The Accra Fast Track High Court (Human Rights Division) has restrained the Pentecost University College (PUC) and the National Accreditation Board (NAB) from withdrawing 10 students from the college at Sowutuom in Accra.
The court, presided over by Mr Justice Paul Dery, on Thursday, December 20, 2012, also gave further orders that until the final determination of the matter, special classes should be organised for the affected students to enable them to catch up on the just-concluded first semester.
Also joined in the suit are the Attorney-General and the Ministry of Education.
Mr Gary Nimako Marfo and Mr Papa Kow Acquaye represented the students, while Mr J.H. Nii Larkai represented the PUC.
Ms Nancy Twumasi-Mensah held brief for Ms Grace Ewool, a Senior State Attorney, who represented the Attorney-General, the NAB and the Ministry of Education.
Moving the motion for interlocutory injunction, Mr Marfo of Puozing and Associates said relying on the school’s brochure and subsequent publications, the affected students applied for and duly gained admission to the college in the 2011/2012 academic year.
After they had paid their tuition fees, been issued with ID Cards and gone through matriculation, the university wrote them letters withdrawing them, after a year of study in various courses.
According to Mr Marfo, that was because the NAB had directed that there were defects in their entry grades, and that if the authorities of PUC failed to withdraw the affected students, the NAB board would withdraw its recognition of the college as a duly-accredited one.
He said the first respondent did not indicate the nature of the said defects, did not give the students any notice or invite any of them to hear their side of the story, a development which was against the rule of natural justice.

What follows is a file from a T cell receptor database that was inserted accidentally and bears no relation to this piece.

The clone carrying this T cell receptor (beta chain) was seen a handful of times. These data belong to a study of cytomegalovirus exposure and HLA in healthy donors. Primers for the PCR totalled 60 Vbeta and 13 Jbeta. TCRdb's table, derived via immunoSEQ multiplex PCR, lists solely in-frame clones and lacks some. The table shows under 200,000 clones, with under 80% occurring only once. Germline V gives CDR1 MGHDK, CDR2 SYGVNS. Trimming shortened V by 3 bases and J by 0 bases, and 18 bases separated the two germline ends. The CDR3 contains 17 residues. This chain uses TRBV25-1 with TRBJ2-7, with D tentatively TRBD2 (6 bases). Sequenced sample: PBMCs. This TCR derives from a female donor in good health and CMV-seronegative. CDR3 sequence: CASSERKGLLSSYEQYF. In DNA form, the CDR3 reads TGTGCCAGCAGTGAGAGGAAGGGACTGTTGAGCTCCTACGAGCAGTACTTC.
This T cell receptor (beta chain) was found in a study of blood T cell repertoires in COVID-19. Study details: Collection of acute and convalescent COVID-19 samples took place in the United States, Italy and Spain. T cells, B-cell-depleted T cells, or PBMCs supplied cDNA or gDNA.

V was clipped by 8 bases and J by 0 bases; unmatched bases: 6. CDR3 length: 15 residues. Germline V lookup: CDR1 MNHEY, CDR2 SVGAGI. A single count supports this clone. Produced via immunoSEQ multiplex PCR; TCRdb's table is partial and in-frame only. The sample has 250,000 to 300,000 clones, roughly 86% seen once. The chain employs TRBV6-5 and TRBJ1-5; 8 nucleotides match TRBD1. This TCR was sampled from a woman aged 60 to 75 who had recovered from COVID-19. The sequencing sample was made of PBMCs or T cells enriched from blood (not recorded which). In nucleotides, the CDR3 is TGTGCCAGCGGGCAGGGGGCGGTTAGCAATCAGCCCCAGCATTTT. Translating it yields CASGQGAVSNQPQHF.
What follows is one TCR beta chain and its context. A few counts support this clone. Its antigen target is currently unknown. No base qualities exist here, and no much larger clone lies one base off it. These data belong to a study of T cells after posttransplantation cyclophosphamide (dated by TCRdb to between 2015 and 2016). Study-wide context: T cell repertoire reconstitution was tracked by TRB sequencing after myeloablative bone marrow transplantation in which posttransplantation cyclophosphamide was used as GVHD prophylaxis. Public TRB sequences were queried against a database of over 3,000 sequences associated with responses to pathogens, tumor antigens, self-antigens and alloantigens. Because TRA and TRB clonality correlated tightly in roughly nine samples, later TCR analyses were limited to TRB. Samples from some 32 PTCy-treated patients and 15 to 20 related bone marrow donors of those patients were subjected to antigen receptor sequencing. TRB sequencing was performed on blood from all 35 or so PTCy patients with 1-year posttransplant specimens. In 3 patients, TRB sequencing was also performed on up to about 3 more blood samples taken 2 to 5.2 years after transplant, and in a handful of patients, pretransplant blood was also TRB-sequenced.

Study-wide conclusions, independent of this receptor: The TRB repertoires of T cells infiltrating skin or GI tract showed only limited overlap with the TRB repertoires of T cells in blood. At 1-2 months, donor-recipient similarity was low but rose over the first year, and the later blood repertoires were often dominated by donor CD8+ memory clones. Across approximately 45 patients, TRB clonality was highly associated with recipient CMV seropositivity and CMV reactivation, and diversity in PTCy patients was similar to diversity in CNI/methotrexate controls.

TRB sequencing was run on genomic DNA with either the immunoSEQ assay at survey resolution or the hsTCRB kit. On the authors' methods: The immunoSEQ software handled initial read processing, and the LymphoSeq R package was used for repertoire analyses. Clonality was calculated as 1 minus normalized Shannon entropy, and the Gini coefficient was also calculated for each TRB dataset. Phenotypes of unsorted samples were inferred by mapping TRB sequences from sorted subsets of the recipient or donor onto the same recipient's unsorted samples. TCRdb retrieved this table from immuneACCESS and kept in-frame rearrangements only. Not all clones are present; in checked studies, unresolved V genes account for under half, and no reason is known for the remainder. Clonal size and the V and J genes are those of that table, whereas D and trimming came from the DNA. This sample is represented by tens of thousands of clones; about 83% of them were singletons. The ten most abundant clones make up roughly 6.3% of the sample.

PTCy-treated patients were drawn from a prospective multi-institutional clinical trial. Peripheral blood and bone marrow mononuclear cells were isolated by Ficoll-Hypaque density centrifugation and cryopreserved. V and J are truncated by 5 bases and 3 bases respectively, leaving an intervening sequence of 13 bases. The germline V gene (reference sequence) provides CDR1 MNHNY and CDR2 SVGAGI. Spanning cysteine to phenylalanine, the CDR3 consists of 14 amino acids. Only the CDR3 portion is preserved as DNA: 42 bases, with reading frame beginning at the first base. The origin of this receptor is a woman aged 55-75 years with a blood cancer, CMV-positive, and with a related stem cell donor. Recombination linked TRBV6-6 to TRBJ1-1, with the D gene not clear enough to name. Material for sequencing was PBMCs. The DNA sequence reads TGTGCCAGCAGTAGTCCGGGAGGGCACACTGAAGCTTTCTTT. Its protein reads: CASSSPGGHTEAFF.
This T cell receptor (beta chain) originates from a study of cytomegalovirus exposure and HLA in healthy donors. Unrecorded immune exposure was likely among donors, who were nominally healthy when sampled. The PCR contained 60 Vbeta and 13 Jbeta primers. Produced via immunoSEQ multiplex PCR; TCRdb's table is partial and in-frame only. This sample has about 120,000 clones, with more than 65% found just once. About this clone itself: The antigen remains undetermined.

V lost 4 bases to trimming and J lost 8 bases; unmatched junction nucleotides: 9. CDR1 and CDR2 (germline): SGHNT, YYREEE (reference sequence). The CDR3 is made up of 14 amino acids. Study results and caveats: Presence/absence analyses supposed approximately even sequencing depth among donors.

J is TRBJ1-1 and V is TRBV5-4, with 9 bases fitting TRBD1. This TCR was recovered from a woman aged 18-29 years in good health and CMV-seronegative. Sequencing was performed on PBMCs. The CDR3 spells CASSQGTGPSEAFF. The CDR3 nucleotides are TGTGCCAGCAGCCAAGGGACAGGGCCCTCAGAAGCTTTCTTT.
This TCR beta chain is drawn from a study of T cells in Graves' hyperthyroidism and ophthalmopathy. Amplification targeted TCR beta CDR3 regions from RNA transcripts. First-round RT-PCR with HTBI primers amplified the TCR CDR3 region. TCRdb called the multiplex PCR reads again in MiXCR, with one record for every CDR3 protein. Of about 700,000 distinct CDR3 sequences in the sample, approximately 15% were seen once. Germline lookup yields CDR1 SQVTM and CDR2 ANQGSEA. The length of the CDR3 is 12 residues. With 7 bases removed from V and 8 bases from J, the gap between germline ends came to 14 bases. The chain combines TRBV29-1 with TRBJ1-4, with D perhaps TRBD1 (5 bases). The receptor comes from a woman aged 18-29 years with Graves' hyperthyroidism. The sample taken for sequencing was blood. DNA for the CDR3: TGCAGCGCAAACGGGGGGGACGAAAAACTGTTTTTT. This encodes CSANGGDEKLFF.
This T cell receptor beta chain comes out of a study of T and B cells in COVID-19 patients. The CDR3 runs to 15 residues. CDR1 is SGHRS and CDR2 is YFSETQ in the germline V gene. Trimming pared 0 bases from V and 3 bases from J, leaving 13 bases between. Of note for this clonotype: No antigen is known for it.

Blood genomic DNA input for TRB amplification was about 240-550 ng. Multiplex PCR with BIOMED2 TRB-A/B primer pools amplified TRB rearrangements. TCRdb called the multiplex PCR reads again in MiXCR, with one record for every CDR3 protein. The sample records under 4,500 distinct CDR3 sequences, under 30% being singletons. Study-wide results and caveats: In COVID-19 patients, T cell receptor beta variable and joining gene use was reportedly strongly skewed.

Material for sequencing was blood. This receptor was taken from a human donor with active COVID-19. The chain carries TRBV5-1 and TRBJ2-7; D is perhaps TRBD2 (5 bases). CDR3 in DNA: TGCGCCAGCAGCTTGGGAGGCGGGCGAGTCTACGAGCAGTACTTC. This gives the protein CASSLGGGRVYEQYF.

He said the PUC, affiliated to the University of Ghana, Legon, was stopped from doing so after the students had, at all material times, acted in good faith, to its detriment.
He, therefore, prayed the court to restrain the respondents from abruptly and illegally terminating the accrued rights of the students and grant consequential reliefs to ensure that their constitutional right to education was not unduly curtailed.
Responding, Mr Nii Larkai, counsel for the PUC, did not directly oppose the application but sought clarity from counsel for the students on the full effect of the motion.
Mr Acquaye said the respondents’ affidavit in opposition admitted almost all the averments of the affected students and, therefore, being a prayer, any consequential reliefs from the court would give proper effect to the motion.
The Presiding Judge, Mr Justice Dery, therefore, granted the applicants’ prayer ordering the respondents to reinstate the students and organise extra classes for them to enable them to write their first semester examinations which they were unable to do due to the withdrawal letters.
Hearing and subsequent closing arguments in the substantive matter are due for the court after the Christmas break.
Source: Daily Graphic